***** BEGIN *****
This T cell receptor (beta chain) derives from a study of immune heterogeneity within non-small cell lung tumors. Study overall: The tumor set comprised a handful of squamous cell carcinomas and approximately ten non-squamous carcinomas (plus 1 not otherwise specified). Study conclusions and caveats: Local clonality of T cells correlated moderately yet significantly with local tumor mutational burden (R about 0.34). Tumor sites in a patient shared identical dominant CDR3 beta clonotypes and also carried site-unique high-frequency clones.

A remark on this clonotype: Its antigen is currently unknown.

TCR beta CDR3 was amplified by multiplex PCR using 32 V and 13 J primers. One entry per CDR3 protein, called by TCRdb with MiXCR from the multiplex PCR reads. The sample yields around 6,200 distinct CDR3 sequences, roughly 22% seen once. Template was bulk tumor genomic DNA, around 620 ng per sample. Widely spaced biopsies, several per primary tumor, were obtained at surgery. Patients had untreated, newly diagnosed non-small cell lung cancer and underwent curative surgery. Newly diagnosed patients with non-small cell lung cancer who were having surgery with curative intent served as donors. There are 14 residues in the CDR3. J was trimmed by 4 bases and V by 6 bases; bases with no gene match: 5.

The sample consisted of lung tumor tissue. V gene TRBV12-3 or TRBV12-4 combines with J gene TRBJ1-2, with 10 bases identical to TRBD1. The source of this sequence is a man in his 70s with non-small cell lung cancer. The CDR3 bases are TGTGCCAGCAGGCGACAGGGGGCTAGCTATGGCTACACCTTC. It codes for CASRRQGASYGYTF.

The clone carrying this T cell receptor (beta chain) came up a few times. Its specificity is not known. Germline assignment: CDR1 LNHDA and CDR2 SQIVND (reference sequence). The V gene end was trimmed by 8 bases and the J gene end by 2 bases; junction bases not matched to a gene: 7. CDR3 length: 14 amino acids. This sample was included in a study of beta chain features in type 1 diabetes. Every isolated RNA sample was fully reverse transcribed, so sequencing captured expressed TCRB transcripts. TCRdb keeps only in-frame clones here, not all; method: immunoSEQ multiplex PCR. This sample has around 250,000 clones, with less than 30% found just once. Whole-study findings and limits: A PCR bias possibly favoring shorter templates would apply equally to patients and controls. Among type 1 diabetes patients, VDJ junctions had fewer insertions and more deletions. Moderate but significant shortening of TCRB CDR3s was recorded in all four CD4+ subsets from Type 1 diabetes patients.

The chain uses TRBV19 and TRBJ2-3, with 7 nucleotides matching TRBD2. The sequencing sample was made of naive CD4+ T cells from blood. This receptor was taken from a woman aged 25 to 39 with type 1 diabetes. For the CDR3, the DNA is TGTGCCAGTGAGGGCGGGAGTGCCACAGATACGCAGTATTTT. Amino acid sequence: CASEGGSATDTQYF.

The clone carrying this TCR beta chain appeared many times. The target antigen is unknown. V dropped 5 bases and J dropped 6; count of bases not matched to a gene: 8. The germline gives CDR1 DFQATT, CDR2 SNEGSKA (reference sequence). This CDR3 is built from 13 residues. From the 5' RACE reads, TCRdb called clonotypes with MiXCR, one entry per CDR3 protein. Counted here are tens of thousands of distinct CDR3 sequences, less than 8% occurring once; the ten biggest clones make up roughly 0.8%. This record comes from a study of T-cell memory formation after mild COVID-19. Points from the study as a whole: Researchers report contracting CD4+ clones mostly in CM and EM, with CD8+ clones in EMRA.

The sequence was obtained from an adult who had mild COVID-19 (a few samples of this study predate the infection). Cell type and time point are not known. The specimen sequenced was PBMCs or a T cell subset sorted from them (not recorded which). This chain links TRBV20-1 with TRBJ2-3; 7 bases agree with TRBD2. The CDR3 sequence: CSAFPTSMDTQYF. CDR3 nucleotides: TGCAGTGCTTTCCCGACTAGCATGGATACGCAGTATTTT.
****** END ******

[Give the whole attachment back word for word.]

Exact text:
This T cell receptor (beta chain) derives from a study of immune heterogeneity within non-small cell lung tumors. Study overall: The tumor set comprised a handful of squamous cell carcinomas and approximately ten non-squamous carcinomas (plus 1 not otherwise specified). Study conclusions and caveats: Local clonality of T cells correlated moderately yet significantly with local tumor mutational burden (R about 0.34). Tumor sites in a patient shared identical dominant CDR3 beta clonotypes and also carried site-unique high-frequency clones.

A remark on this clonotype: Its antigen is currently unknown.

TCR beta CDR3 was amplified by multiplex PCR using 32 V and 13 J primers. One entry per CDR3 protein, called by TCRdb with MiXCR from the multiplex PCR reads. The sample yields around 6,200 distinct CDR3 sequences, roughly 22% seen once. Template was bulk tumor genomic DNA, around 620 ng per sample. Widely spaced biopsies, several per primary tumor, were obtained at surgery. Patients had untreated, newly diagnosed non-small cell lung cancer and underwent curative surgery. Newly diagnosed patients with non-small cell lung cancer who were having surgery with curative intent served as donors. There are 14 residues in the CDR3. J was trimmed by 4 bases and V by 6 bases; bases with no gene match: 5.

The sample consisted of lung tumor tissue. V gene TRBV12-3 or TRBV12-4 combines with J gene TRBJ1-2, with 10 bases identical to TRBD1. The source of this sequence is a man in his 70s with non-small cell lung cancer. The CDR3 bases are TGTGCCAGCAGGCGACAGGGGGCTAGCTATGGCTACACCTTC. It codes for CASRRQGASYGYTF.

The clone carrying this T cell receptor (beta chain) came up a few times. Its specificity is not known. Germline assignment: CDR1 LNHDA and CDR2 SQIVND (reference sequence). The V gene end was trimmed by 8 bases and the J gene end by 2 bases; junction bases not matched to a gene: 7. CDR3 length: 14 amino acids. This sample was included in a study of beta chain features in type 1 diabetes. Every isolated RNA sample was fully reverse transcribed, so sequencing captured expressed TCRB transcripts. TCRdb keeps only in-frame clones here, not all; method: immunoSEQ multiplex PCR. This sample has around 250,000 clones, with less than 30% found just once. Whole-study findings and limits: A PCR bias possibly favoring shorter templates would apply equally to patients and controls. Among type 1 diabetes patients, VDJ junctions had fewer insertions and more deletions. Moderate but significant shortening of TCRB CDR3s was recorded in all four CD4+ subsets from Type 1 diabetes patients.

The chain uses TRBV19 and TRBJ2-3, with 7 nucleotides matching TRBD2. The sequencing sample was made of naive CD4+ T cells from blood. This receptor was taken from a woman aged 25 to 39 with type 1 diabetes. For the CDR3, the DNA is TGTGCCAGTGAGGGCGGGAGTGCCACAGATACGCAGTATTTT. Amino acid sequence: CASEGGSATDTQYF.

The clone carrying this TCR beta chain appeared many times. The target antigen is unknown. V dropped 5 bases and J dropped 6; count of bases not matched to a gene: 8. The germline gives CDR1 DFQATT, CDR2 SNEGSKA (reference sequence). This CDR3 is built from 13 residues. From the 5' RACE reads, TCRdb called clonotypes with MiXCR, one entry per CDR3 protein. Counted here are tens of thousands of distinct CDR3 sequences, less than 8% occurring once; the ten biggest clones make up roughly 0.8%. This record comes from a study of T-cell memory formation after mild COVID-19. Points from the study as a whole: Researchers report contracting CD4+ clones mostly in CM and EM, with CD8+ clones in EMRA.

The sequence was obtained from an adult who had mild COVID-19 (a few samples of this study predate the infection). Cell type and time point are not known. The specimen sequenced was PBMCs or a T cell subset sorted from them (not recorded which). This chain links TRBV20-1 with TRBJ2-3; 7 bases agree with TRBD2. The CDR3 sequence: CSAFPTSMDTQYF. CDR3 nucleotides: TGCAGTGCTTTCCCGACTAGCATGGATACGCAGTATTTT.